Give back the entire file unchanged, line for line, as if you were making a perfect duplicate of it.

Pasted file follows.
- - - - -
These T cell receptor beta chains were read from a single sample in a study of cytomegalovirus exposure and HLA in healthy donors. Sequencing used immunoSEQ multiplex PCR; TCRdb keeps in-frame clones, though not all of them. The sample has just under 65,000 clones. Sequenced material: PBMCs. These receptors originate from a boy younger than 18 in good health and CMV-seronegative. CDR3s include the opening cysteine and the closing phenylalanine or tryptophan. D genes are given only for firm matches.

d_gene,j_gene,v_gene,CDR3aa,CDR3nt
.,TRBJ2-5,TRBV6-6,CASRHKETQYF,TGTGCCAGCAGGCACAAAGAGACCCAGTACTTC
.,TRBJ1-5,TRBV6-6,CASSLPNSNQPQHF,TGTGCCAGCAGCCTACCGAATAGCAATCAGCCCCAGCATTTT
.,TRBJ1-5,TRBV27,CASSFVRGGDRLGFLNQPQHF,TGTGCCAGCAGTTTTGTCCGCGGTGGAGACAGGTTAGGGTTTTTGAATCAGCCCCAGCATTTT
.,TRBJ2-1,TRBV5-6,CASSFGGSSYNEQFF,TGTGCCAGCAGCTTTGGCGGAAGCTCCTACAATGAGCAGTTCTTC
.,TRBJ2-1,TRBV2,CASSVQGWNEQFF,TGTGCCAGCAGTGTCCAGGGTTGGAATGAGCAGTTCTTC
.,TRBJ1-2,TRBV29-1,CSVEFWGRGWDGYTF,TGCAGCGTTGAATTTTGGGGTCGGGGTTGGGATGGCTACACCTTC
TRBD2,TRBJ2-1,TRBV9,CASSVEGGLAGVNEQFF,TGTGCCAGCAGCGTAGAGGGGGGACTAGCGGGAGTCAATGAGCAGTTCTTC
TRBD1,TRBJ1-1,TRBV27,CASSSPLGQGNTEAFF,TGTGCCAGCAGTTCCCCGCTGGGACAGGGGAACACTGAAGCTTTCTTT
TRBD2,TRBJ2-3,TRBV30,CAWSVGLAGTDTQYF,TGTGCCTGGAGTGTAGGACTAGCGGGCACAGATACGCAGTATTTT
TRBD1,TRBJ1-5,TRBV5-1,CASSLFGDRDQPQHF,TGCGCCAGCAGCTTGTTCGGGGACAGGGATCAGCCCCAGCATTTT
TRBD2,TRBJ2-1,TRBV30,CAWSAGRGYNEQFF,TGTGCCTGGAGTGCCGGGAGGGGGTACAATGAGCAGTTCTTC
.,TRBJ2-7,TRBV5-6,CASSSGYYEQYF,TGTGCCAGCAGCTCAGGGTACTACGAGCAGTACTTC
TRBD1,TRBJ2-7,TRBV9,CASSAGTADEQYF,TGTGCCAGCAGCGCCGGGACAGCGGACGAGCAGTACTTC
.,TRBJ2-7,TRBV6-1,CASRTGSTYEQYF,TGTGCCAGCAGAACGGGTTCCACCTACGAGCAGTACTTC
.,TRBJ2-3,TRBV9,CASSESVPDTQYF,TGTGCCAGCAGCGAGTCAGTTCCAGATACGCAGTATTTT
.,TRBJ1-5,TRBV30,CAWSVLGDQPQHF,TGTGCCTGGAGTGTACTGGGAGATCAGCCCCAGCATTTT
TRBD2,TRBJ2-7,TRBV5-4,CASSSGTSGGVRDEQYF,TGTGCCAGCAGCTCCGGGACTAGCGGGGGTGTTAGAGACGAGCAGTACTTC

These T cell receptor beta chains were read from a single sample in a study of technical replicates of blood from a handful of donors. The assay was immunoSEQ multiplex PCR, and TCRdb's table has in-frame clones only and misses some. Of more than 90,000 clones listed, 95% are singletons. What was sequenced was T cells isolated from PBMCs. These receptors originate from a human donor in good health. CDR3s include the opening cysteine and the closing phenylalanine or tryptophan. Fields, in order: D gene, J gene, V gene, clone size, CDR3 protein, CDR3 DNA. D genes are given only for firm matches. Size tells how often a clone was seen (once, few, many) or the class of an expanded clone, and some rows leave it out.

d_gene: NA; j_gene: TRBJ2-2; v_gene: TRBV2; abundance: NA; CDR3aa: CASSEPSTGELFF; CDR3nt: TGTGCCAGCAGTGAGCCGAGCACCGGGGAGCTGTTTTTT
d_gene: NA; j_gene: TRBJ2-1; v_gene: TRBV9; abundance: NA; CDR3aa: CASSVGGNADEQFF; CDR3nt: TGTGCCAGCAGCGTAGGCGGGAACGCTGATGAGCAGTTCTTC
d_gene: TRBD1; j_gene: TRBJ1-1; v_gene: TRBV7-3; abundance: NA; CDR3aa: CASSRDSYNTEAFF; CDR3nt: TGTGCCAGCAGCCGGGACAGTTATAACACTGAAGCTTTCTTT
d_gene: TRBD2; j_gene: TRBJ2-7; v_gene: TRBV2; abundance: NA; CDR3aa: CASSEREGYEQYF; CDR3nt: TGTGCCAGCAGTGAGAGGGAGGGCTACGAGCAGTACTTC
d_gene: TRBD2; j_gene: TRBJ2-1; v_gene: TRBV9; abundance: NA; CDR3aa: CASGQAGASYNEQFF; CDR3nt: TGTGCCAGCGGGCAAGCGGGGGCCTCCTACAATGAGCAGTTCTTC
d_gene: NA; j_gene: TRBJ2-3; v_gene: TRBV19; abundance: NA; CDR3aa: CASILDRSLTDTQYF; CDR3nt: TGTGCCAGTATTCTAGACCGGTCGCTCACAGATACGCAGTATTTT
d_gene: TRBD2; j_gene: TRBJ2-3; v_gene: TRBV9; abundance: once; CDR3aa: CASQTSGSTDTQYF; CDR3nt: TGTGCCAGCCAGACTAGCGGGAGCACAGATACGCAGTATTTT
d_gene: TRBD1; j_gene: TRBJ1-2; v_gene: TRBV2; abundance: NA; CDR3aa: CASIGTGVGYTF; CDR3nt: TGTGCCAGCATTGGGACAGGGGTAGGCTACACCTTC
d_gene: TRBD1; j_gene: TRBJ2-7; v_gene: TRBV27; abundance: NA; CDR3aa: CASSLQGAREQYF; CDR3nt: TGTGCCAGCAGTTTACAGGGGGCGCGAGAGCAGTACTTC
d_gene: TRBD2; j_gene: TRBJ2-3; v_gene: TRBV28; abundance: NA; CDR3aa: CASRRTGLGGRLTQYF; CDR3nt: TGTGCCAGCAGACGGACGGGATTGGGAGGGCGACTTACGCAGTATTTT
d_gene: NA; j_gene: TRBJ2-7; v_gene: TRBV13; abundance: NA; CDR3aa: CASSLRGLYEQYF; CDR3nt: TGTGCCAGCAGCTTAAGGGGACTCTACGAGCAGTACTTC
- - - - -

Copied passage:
These T cell receptor beta chains were read from a single sample in a study of cytomegalovirus exposure and HLA in healthy donors. Sequencing used immunoSEQ multiplex PCR; TCRdb keeps in-frame clones, though not all of them. The sample has just under 65,000 clones. Sequenced material: PBMCs. These receptors originate from a boy younger than 18 in good health and CMV-seronegative. CDR3s include the opening cysteine and the closing phenylalanine or tryptophan. D genes are given only for firm matches.

d_gene,j_gene,v_gene,CDR3aa,CDR3nt
.,TRBJ2-5,TRBV6-6,CASRHKETQYF,TGTGCCAGCAGGCACAAAGAGACCCAGTACTTC
.,TRBJ1-5,TRBV6-6,CASSLPNSNQPQHF,TGTGCCAGCAGCCTACCGAATAGCAATCAGCCCCAGCATTTT
.,TRBJ1-5,TRBV27,CASSFVRGGDRLGFLNQPQHF,TGTGCCAGCAGTTTTGTCCGCGGTGGAGACAGGTTAGGGTTTTTGAATCAGCCCCAGCATTTT
.,TRBJ2-1,TRBV5-6,CASSFGGSSYNEQFF,TGTGCCAGCAGCTTTGGCGGAAGCTCCTACAATGAGCAGTTCTTC
.,TRBJ2-1,TRBV2,CASSVQGWNEQFF,TGTGCCAGCAGTGTCCAGGGTTGGAATGAGCAGTTCTTC
.,TRBJ1-2,TRBV29-1,CSVEFWGRGWDGYTF,TGCAGCGTTGAATTTTGGGGTCGGGGTTGGGATGGCTACACCTTC
TRBD2,TRBJ2-1,TRBV9,CASSVEGGLAGVNEQFF,TGTGCCAGCAGCGTAGAGGGGGGACTAGCGGGAGTCAATGAGCAGTTCTTC
TRBD1,TRBJ1-1,TRBV27,CASSSPLGQGNTEAFF,TGTGCCAGCAGTTCCCCGCTGGGACAGGGGAACACTGAAGCTTTCTTT
TRBD2,TRBJ2-3,TRBV30,CAWSVGLAGTDTQYF,TGTGCCTGGAGTGTAGGACTAGCGGGCACAGATACGCAGTATTTT
TRBD1,TRBJ1-5,TRBV5-1,CASSLFGDRDQPQHF,TGCGCCAGCAGCTTGTTCGGGGACAGGGATCAGCCCCAGCATTTT
TRBD2,TRBJ2-1,TRBV30,CAWSAGRGYNEQFF,TGTGCCTGGAGTGCCGGGAGGGGGTACAATGAGCAGTTCTTC
.,TRBJ2-7,TRBV5-6,CASSSGYYEQYF,TGTGCCAGCAGCTCAGGGTACTACGAGCAGTACTTC
TRBD1,TRBJ2-7,TRBV9,CASSAGTADEQYF,TGTGCCAGCAGCGCCGGGACAGCGGACGAGCAGTACTTC
.,TRBJ2-7,TRBV6-1,CASRTGSTYEQYF,TGTGCCAGCAGAACGGGTTCCACCTACGAGCAGTACTTC
.,TRBJ2-3,TRBV9,CASSESVPDTQYF,TGTGCCAGCAGCGAGTCAGTTCCAGATACGCAGTATTTT
.,TRBJ1-5,TRBV30,CAWSVLGDQPQHF,TGTGCCTGGAGTGTACTGGGAGATCAGCCCCAGCATTTT
TRBD2,TRBJ2-7,TRBV5-4,CASSSGTSGGVRDEQYF,TGTGCCAGCAGCTCCGGGACTAGCGGGGGTGTTAGAGACGAGCAGTACTTC

These T cell receptor beta chains were read from a single sample in a study of technical replicates of blood from a handful of donors. The assay was immunoSEQ multiplex PCR, and TCRdb's table has in-frame clones only and misses some. Of more than 90,000 clones listed, 95% are singletons. What was sequenced was T cells isolated from PBMCs. These receptors originate from a human donor in good health. CDR3s include the opening cysteine and the closing phenylalanine or tryptophan. Fields, in order: D gene, J gene, V gene, clone size, CDR3 protein, CDR3 DNA. D genes are given only for firm matches. Size tells how often a clone was seen (once, few, many) or the class of an expanded clone, and some rows leave it out.

d_gene: NA; j_gene: TRBJ2-2; v_gene: TRBV2; abundance: NA; CDR3aa: CASSEPSTGELFF; CDR3nt: TGTGCCAGCAGTGAGCCGAGCACCGGGGAGCTGTTTTTT
d_gene: NA; j_gene: TRBJ2-1; v_gene: TRBV9; abundance: NA; CDR3aa: CASSVGGNADEQFF; CDR3nt: TGTGCCAGCAGCGTAGGCGGGAACGCTGATGAGCAGTTCTTC
d_gene: TRBD1; j_gene: TRBJ1-1; v_gene: TRBV7-3; abundance: NA; CDR3aa: CASSRDSYNTEAFF; CDR3nt: TGTGCCAGCAGCCGGGACAGTTATAACACTGAAGCTTTCTTT
d_gene: TRBD2; j_gene: TRBJ2-7; v_gene: TRBV2; abundance: NA; CDR3aa: CASSEREGYEQYF; CDR3nt: TGTGCCAGCAGTGAGAGGGAGGGCTACGAGCAGTACTTC
d_gene: TRBD2; j_gene: TRBJ2-1; v_gene: TRBV9; abundance: NA; CDR3aa: CASGQAGASYNEQFF; CDR3nt: TGTGCCAGCGGGCAAGCGGGGGCCTCCTACAATGAGCAGTTCTTC
d_gene: NA; j_gene: TRBJ2-3; v_gene: TRBV19; abundance: NA; CDR3aa: CASILDRSLTDTQYF; CDR3nt: TGTGCCAGTATTCTAGACCGGTCGCTCACAGATACGCAGTATTTT
d_gene: TRBD2; j_gene: TRBJ2-3; v_gene: TRBV9; abundance: once; CDR3aa: CASQTSGSTDTQYF; CDR3nt: TGTGCCAGCCAGACTAGCGGGAGCACAGATACGCAGTATTTT
d_gene: TRBD1; j_gene: TRBJ1-2; v_gene: TRBV2; abundance: NA; CDR3aa: CASIGTGVGYTF; CDR3nt: TGTGCCAGCATTGGGACAGGGGTAGGCTACACCTTC
d_gene: TRBD1; j_gene: TRBJ2-7; v_gene: TRBV27; abundance: NA; CDR3aa: CASSLQGAREQYF; CDR3nt: TGTGCCAGCAGTTTACAGGGGGCGCGAGAGCAGTACTTC
d_gene: TRBD2; j_gene: TRBJ2-3; v_gene: TRBV28; abundance: NA; CDR3aa: CASRRTGLGGRLTQYF; CDR3nt: TGTGCCAGCAGACGGACGGGATTGGGAGGGCGACTTACGCAGTATTTT
d_gene: NA; j_gene: TRBJ2-7; v_gene: TRBV13; abundance: NA; CDR3aa: CASSLRGLYEQYF; CDR3nt: TGTGCCAGCAGCTTAAGGGGACTCTACGAGCAGTACTTC